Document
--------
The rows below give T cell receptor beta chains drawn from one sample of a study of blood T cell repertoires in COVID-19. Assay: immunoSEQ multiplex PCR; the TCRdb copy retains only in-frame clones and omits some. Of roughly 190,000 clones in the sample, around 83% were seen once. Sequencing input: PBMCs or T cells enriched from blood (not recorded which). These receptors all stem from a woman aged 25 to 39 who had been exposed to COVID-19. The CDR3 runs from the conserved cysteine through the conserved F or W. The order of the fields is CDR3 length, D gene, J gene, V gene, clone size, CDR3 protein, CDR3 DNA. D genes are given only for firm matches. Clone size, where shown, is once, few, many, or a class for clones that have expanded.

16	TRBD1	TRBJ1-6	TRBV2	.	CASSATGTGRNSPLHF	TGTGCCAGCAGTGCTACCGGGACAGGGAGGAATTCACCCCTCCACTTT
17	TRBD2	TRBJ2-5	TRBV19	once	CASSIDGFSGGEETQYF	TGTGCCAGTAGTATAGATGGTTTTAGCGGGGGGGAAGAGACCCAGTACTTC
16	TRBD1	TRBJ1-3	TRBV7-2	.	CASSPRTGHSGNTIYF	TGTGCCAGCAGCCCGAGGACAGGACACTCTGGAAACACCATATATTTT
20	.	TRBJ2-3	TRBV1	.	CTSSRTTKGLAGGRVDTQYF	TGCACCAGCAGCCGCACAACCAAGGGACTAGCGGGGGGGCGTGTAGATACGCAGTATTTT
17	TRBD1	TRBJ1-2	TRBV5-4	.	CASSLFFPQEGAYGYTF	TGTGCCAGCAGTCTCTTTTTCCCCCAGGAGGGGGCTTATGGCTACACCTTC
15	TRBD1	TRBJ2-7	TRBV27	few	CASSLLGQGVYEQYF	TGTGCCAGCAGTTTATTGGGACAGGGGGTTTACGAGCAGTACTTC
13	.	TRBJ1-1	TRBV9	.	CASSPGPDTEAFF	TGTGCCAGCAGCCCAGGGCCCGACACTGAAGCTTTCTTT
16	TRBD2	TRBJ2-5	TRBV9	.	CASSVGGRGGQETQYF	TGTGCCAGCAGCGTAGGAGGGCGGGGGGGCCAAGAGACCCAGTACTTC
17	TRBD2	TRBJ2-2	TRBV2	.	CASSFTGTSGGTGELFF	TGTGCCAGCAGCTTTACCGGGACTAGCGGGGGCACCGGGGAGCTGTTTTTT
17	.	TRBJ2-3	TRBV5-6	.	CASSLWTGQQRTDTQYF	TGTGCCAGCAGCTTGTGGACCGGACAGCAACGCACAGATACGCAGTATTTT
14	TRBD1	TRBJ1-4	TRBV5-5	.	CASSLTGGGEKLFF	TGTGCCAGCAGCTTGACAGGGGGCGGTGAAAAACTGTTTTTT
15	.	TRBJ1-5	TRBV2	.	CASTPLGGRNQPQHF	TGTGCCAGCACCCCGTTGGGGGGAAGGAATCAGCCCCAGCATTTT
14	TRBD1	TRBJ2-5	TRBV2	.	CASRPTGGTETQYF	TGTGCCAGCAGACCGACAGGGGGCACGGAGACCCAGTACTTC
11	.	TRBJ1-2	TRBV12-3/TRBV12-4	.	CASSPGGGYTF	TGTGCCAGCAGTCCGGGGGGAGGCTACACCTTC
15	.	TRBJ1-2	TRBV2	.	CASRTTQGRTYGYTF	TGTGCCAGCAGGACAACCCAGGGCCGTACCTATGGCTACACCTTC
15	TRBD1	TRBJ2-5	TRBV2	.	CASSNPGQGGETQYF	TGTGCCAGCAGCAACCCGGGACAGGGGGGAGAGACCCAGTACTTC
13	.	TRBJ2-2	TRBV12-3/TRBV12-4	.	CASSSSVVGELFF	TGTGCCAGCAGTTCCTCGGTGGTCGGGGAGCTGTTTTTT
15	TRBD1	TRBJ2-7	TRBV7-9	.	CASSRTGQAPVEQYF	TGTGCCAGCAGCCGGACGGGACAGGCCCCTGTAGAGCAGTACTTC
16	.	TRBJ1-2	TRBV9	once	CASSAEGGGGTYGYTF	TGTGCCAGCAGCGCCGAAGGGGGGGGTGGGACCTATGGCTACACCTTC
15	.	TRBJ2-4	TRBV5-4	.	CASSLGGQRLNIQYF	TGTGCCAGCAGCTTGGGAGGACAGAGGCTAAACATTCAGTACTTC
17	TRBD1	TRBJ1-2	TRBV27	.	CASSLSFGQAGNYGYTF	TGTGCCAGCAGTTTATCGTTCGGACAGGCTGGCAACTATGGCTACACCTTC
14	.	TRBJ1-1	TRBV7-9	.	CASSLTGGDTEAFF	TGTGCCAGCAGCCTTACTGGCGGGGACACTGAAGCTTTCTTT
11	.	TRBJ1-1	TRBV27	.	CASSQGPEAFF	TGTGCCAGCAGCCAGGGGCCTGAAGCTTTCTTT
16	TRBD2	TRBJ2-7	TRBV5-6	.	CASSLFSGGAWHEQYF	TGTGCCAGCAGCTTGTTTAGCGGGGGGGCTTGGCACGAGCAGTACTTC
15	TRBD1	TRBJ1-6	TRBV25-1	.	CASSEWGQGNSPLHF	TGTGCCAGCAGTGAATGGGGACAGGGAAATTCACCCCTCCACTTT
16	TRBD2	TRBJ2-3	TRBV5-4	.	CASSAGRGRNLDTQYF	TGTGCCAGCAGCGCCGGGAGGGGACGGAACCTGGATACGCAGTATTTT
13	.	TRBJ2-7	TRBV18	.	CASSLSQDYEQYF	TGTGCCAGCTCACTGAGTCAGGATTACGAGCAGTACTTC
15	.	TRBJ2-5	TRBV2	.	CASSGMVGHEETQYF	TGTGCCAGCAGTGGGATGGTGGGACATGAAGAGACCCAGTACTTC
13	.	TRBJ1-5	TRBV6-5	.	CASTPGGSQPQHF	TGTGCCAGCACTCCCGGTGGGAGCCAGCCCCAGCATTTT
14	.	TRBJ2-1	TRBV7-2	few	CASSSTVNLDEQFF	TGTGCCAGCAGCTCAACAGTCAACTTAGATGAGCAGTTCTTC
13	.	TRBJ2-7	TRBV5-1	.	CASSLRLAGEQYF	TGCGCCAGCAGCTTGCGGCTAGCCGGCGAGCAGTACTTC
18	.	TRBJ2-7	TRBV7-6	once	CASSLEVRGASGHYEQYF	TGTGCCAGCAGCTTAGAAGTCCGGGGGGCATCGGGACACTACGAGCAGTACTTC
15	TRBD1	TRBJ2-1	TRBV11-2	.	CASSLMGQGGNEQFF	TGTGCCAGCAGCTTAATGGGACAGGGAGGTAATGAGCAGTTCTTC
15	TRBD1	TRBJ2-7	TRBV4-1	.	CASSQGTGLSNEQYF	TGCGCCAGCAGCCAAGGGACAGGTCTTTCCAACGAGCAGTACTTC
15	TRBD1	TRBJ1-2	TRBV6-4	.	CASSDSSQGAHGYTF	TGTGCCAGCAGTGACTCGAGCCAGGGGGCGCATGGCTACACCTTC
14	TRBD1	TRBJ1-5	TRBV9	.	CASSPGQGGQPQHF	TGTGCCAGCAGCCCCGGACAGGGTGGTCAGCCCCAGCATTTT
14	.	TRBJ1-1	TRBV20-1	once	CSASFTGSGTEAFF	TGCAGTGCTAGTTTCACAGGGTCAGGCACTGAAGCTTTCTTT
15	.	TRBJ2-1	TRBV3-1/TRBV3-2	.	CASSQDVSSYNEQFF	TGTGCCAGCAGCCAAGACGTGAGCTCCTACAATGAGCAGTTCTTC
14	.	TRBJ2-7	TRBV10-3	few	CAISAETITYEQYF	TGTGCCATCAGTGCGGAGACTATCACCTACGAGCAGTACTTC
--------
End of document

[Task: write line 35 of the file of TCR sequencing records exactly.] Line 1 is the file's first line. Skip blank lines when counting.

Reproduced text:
15	TRBD1	TRBJ2-7	TRBV4-1	.	CASSQGTGLSNEQYF	TGCGCCAGCAGCCAAGGGACAGGTCTTTCCAACGAGCAGTACTTC